updated 07:10 pm EST, Mon November 26, 2012
Mobile device shoppers, iPad sales both see big jump
[Updated with additional stats and charts] IBM's Benchmark Service, which surveys 500 top retailers with over one million transations, has released final statistics for Thanksgiving Day online sales in the US. Current indications are that online sales are up over 16.4 percent from last year, and that 26.5 percent of consumers buying online are using a mobile device. Of those users, 71 percent used iPhones or iPads (36 percent and 35 percent respectively), and 28 percent used an Android product -- leaving only one percent using some other mobile device. Some specifics from the final stats are also noteworthy -- particularly for Apple.
Despite Android having more than 100 times the number of products on the market and (in combination) outselling iOS devices, it would appear that most users do not seem to use them for things like web surfing or buying online, given the lopsided usage numbers from IBM and previous web-usage and mobile-ad stats giving iOS users a huge plurality. The 26.5 percent of consumers who do use mobile devices to buy online has jumped dramatically from last year, when the figure was 15.8 percent.
Average sales using mobile devices is up to $132.57, and the average number of pages shoppers viewed is up to 7.3. Buyers tended to buy an average of 3.67 items whether ordering from a mobile or non-mobile device, but did not tend to use social networks as a portal for purchases -- only 0.2 percent of buyers ordered directly from social networks, IBM reported.
Overall, Black Friday online sales were up over 20 percent from last year, with a total average order of $181.22. Home goods sales were up nearly 30 percent over last year, with apparel sales up 17.5 percent. Brick-and-mortar department store sales trailed online sales again, but were still up over 16 percent from last year -- a sign that the economy is indeed improving, albeit slowly.
IBM has broken out tablet sales on Black Friday as a special point of interest, issuing a report called "The iPad Factor" that left no doubt that Apple's tablet is not really feeling the effects of increased competition. Some 88.3 percent of tablets sold on that day were one of the iPad models, followed rather surprisingly by the Barnes & Noble Nook at 3.1 percent, the Amazon Kindle line at 2.4 percent and the Samsung Galaxy tablet line at a mere 1.8 percent. Ebay and PayPal reported that its overall mobile transactions were up between 200 and 300 percent on the day, and said that one of its bestselling items was the iPad 2, which hit a peak of 250 sales per hour in the early-morning hours of Black Friday.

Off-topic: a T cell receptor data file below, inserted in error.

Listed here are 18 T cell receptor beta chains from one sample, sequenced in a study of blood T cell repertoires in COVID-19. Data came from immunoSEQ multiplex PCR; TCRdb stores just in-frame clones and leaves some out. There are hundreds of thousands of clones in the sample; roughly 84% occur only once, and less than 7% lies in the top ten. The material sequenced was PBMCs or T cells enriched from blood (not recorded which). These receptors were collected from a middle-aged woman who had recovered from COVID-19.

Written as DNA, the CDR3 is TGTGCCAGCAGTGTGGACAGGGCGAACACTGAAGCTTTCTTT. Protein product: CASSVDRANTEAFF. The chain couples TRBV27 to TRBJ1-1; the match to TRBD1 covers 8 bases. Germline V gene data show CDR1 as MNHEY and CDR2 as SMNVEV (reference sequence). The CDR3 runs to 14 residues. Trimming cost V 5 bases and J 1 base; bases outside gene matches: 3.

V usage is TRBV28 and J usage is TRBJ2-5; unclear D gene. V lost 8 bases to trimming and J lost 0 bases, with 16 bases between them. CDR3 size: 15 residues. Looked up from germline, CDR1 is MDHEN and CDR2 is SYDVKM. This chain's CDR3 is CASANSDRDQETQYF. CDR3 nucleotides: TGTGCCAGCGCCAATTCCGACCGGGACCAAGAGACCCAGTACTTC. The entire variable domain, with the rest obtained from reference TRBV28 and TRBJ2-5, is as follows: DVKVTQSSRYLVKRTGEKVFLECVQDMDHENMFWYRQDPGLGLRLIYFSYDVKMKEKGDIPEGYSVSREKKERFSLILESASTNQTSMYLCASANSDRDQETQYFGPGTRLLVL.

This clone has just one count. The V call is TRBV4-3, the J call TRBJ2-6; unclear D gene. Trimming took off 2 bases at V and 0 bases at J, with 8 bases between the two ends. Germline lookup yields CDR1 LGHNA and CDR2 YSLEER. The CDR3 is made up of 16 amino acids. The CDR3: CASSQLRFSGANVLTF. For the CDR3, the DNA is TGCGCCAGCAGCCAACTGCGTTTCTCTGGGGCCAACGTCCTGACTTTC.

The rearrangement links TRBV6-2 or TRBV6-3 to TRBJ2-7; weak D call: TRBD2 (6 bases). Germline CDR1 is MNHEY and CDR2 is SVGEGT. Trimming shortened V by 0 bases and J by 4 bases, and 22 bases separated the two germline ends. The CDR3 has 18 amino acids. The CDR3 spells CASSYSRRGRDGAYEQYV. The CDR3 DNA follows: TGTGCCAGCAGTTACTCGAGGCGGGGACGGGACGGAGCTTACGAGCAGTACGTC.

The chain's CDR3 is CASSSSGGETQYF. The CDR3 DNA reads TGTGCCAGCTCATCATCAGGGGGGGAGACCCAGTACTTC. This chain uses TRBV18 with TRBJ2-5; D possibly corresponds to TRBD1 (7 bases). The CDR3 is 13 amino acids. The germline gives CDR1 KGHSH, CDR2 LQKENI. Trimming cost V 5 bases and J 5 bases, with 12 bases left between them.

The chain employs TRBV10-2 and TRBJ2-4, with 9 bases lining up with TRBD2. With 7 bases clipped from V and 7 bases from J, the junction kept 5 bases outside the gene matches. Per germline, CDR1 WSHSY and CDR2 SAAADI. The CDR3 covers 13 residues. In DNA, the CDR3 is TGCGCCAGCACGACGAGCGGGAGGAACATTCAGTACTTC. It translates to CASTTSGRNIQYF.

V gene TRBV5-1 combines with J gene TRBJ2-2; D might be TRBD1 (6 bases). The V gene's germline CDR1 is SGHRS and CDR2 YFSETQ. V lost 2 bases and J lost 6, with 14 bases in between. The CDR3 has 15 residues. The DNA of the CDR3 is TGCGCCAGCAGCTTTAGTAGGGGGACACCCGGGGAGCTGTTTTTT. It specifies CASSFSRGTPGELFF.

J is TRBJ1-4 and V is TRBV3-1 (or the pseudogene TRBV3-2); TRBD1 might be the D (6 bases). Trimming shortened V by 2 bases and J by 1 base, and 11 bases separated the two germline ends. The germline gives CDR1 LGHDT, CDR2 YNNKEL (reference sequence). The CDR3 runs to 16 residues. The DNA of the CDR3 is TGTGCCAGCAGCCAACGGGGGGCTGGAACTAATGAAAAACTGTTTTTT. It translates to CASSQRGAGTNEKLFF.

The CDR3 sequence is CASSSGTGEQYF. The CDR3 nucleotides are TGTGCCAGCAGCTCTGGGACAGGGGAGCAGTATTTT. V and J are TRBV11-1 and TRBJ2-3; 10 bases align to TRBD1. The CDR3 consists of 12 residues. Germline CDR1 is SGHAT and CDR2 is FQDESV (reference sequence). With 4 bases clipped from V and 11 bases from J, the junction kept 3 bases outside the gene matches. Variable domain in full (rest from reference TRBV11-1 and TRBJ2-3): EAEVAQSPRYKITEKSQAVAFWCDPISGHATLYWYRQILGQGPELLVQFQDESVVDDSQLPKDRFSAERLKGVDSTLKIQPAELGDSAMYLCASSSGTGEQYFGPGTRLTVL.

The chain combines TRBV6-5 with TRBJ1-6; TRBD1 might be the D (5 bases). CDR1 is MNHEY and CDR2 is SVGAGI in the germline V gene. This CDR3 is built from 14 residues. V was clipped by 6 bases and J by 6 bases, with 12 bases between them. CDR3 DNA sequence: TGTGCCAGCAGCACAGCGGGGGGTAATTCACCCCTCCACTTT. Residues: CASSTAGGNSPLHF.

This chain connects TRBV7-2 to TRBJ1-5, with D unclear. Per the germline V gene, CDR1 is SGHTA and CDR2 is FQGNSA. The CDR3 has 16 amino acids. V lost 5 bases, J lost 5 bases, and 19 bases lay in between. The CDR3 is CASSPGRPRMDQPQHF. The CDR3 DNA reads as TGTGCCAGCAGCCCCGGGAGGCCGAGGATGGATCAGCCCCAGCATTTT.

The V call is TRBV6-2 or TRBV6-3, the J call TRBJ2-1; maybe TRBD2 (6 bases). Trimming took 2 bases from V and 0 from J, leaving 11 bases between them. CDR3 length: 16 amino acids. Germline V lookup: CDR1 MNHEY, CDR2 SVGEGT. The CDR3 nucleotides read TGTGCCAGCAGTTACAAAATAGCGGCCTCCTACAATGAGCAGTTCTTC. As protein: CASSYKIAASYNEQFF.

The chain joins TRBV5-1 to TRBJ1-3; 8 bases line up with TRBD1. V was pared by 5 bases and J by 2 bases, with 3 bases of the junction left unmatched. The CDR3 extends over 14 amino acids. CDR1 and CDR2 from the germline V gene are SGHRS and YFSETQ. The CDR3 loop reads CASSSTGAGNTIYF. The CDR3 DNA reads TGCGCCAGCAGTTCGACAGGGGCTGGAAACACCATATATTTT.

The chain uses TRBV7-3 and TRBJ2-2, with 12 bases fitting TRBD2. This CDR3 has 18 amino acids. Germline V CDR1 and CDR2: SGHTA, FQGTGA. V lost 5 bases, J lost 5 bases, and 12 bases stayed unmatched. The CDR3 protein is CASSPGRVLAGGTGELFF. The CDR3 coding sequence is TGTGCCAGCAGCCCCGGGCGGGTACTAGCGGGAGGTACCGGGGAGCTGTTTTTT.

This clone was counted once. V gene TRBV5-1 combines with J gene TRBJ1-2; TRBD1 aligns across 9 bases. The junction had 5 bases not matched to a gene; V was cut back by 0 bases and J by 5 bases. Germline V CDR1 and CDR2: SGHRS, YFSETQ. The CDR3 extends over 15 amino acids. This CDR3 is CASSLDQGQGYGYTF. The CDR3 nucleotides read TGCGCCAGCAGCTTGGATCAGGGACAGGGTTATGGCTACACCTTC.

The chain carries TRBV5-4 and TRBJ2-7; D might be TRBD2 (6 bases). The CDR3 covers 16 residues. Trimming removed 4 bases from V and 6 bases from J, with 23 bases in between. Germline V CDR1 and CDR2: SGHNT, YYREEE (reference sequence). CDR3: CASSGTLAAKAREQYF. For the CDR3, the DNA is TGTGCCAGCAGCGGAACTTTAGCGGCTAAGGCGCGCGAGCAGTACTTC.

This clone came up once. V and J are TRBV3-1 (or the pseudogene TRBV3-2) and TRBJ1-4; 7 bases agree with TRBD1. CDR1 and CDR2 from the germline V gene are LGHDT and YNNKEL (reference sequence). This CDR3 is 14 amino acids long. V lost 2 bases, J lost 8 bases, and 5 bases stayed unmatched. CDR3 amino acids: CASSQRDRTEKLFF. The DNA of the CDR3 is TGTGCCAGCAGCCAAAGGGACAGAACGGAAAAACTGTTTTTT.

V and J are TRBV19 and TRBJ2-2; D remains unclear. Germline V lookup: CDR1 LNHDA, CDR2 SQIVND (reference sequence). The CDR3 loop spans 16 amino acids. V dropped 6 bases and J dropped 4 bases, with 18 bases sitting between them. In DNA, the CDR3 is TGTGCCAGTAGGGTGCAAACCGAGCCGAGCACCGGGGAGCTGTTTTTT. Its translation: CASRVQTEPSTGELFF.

The statistics showed that consumers are increasingly using mobile devices for the entire shopping experience, and not just using the devices to browse shopping sites. For the entire year, about 14 percent of consumers use mobile devices to buy items, an increase of four percent from last year. The survey only covered sales from online stores made on Friday, but the percentages may foreshadow the kind of trend US buyers will see as the holiday buying season begins in earnest this week.
The strong interest in iPad models is likely to cause analysts to re-think their already-rosy predictions for Apple's success this quarter. The company appears to have moved rapidly to address initial product shortages in most areas -- a notable exception being the new iMac line -- and the preliminary data would indicate that even some of the best-known rivals are failing to make a significant dent against the company, at least in the area of tablets.